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Woo

Don't Hide Underground

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Don't Hide Underground

"Don't Hide Underground" is the first song from a larger piece/concept album called "The Book Of Parallel Worlds" I will try to present the entire album over the next months here. 

I remember vividly the day I presented this song to my band "Woo".
The whole band had just moved to Bergen (from our small hometown, Ørsta) and was looking for a rehearsal space, as several shows were coming up.
Our good friend and manager Hans Petter Ulstein, invited us to use his
dorm room for practice, which required the crazy plan of building new plaster walls (with isolation and all) over the excising walls. And further cover them with acoustic carpets. After the build, we rehearsed there for a rough week, before we had to take down the walls again.

This was just a glimpse into the madness to come in the following years in the quest for a music career. 
(With the mindset: If you want it bad, you have to be the craziest of them all). 

This is also a good time to give credit to Hans Petter Ulstein and his great involvement in the band. He was responsible for media, marketing, web presence, as well as show logistics (and much more).
I think of him as a key member in our band. We simply would not have accomplished the things we did, without him. 

Much of the work on the concept album "The Book Of Parallel Worlds" was started on many years before this song was sorted out, but concepts like these has a tendency to change over time anyway. Many of these projects took so long to finish, that I'm actually quite hesitant (or embarrassed)  to give any clues on how bloody long actually it took me. 

 

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For Once

This song was a regular for 6-7 years with my band Woo at rehearsals. However, it was rarely played at live shows, because I felt that it was too punk or hardcore, our repertoire was pretty hard hitting as it was at the time, and it didnt need more of this type of energy. 

The main theme was created long before this, and I originally envisioned the song to be less hard, distorted and slower, but songs evolve over the years. 
I even have an acoustic flamenco arrangement that was considered for the release.
But since this is a 5-year long musical biography, it had to be this version, which is closest to, how it was played for so many years.
The acoustic version might be released at a later stage though. 

On the session with me

Geir Arne Ose: Acoustic drums
Audun Havåg: Electric bass
 

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The Song Of Woo

This is one of the first bunch of songs I composed for the band Woo. 

The song was composed around 93 and was a "hit" during live shows. We used to open concerts with this song.  

I remember the first time we played it at a festival in neighboring town Volda, people were screaming almost Beatles style. (Ok, they were still sitting down and not fainting) but can you imagine what that did to a young ambitious boy like me?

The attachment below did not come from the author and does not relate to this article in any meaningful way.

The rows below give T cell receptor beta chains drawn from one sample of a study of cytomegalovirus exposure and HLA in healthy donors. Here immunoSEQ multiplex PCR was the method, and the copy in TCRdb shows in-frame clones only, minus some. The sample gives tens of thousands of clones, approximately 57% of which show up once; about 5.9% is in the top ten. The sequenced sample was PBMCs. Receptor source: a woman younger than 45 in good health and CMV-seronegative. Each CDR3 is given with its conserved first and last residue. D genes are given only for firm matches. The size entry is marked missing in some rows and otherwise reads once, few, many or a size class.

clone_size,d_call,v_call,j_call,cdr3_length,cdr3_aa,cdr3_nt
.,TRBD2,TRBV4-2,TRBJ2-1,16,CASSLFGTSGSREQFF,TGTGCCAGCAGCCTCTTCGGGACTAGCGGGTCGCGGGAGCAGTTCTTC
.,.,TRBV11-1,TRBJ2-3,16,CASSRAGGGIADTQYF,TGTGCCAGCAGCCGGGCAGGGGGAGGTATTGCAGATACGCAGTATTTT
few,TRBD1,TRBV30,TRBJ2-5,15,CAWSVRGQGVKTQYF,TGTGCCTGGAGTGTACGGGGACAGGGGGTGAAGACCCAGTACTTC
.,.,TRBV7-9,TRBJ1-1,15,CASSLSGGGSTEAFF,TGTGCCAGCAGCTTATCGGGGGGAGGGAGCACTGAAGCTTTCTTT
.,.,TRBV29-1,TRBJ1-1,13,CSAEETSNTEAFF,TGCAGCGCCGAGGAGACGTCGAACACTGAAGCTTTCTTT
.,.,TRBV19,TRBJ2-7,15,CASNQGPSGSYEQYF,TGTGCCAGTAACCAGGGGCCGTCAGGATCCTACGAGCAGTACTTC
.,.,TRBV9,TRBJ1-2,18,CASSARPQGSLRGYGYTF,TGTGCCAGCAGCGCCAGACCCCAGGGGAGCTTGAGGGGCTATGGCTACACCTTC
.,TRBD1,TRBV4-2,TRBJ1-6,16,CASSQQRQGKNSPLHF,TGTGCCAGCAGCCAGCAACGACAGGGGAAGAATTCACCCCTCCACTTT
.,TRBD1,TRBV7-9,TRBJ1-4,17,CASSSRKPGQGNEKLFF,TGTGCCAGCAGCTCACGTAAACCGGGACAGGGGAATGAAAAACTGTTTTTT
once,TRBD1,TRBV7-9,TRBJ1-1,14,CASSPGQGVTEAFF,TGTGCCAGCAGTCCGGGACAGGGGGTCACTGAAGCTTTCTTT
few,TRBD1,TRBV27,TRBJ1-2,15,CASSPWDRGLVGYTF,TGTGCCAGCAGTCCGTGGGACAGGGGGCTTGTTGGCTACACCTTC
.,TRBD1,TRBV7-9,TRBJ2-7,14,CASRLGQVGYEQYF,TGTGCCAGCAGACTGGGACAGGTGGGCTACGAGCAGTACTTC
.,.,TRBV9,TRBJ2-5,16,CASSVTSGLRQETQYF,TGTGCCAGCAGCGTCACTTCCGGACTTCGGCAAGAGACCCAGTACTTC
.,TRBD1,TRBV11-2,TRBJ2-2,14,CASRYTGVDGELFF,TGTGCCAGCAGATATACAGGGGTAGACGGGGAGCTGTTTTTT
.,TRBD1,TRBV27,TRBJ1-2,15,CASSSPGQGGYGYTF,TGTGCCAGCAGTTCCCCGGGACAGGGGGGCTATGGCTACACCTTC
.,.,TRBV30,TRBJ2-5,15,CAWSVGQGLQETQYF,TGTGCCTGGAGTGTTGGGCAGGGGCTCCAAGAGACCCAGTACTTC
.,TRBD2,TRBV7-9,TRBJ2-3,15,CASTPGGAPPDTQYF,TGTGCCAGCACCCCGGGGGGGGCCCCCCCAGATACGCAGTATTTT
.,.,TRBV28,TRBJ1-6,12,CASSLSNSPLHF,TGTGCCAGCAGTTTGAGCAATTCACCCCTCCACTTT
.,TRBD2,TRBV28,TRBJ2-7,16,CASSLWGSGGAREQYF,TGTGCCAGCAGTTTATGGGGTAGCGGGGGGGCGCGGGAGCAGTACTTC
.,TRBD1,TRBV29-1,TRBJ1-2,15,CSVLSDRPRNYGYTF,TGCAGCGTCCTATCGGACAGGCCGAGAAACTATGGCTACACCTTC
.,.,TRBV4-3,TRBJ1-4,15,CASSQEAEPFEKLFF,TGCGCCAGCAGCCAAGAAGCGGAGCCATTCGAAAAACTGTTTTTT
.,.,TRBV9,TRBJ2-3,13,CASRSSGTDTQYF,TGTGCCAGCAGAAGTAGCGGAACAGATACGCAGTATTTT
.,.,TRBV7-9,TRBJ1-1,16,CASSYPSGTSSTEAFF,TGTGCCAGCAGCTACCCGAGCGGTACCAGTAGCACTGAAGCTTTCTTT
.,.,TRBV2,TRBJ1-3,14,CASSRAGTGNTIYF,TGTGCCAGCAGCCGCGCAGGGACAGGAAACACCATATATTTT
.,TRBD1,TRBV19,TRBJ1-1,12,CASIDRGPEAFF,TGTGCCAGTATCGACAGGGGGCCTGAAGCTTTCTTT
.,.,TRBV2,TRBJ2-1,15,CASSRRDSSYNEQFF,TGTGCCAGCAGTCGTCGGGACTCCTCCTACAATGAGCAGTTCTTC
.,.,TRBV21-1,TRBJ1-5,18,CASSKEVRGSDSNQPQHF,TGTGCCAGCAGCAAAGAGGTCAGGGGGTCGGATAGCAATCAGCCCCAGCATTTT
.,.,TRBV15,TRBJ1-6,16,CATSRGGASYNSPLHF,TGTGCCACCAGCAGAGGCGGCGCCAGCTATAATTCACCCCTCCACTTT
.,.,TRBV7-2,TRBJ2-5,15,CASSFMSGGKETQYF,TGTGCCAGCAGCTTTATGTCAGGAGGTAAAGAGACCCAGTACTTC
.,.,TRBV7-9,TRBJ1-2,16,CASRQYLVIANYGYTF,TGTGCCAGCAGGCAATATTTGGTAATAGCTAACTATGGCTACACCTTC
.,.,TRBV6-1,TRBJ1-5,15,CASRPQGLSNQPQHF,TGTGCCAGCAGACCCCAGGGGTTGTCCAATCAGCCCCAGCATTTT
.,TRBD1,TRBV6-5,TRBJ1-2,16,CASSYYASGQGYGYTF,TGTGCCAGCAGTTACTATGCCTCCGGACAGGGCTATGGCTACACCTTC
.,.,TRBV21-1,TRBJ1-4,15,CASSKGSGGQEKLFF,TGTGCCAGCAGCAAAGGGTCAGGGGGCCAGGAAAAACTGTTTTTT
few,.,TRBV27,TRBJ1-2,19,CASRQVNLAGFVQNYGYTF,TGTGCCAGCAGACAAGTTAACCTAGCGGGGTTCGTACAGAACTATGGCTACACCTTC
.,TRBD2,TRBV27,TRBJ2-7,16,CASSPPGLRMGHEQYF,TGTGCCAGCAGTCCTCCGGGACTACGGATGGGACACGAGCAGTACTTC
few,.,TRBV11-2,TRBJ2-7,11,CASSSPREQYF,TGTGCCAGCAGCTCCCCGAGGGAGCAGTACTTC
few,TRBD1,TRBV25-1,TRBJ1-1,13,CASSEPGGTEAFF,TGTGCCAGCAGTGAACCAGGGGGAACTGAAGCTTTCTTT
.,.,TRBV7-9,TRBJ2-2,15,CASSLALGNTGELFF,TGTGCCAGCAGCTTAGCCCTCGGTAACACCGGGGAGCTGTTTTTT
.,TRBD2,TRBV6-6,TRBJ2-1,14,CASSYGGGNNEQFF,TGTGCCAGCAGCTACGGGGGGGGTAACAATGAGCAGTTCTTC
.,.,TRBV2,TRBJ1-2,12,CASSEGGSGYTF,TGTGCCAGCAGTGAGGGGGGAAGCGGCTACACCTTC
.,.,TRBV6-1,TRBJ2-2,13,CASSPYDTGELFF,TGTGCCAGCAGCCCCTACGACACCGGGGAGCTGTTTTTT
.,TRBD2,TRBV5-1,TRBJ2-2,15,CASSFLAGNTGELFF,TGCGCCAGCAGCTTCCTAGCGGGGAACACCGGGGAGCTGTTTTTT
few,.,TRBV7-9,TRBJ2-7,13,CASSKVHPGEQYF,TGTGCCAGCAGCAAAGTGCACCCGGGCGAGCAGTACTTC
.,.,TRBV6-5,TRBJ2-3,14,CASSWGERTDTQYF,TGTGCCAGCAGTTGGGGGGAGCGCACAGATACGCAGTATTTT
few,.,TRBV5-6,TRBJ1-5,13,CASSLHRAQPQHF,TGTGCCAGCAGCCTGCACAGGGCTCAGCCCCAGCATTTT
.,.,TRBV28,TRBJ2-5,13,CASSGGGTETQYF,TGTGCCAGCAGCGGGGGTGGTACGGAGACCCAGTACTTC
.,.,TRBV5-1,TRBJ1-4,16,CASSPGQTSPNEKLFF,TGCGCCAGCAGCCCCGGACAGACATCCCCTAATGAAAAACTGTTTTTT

It was one of the first times I experienced immediate response from the audience  after playing only for seconds.

 I've probably said it before, but around 92' I  promised myself that I would not ever write a song that I wouldn't  stand 100% for in the future. 

This came from playing in several bands that was more into emulating the newest trends than to be innovative.

It was a bold statement, and a huge goal. I knew that. But I was never afraid of aiming high, and attitude is so important that it is almost the whole point in art. 

So when it comes down to it 20 years after this goal, do I still like the music I composed as a child? Am I proud of it? Do I stand 100% for everything? Really everything?

Yes, and it amazes me. That is why I started this project.

 

My whole philosophy around the music and this project is much bigger than this hugely oversimplified statement though (or this blog). But I hope I'll be able to explain some of it in the future (without boring you all to death).

 

On the recording session with me:

Audun Havåg, upright bass.

Live in Volda 1994.

From left: Bård Kvalsund, Stig Sandbakk, Geir Satre and Audun Havåg.

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TV Song

This is another song with a long background

Originally composed in 93-94

The chord and riff structure for most of the song was used in a  song called "The Other Side"

It was an "all acoustic" piece with three guitars, bass and some percussion.

It was a standard on our repertoire back then. 

I rediscovered parts of it on tapes while researching for the Ninth "Evolver" album in 01-02 and made a totally different arrangement out of it, with different lyrics, melodies and chorus. 

There are four different arrangements and recordings of this song.

 

On the session with me:

Drums:  Bjørn Tore Kronen Taranger and Geir Arne Ose

 


The Ninth Evolver crew, backstage at the release party/concert for "Evolver EP". (at Garage, Bergen)

Hans Petter Lie-Nielsen, Audun Havåg, Geir Arne Ose, Geir Satre, Per Helge Lande, Andrew Scheps and Stein Hevrøy

 

Original article here

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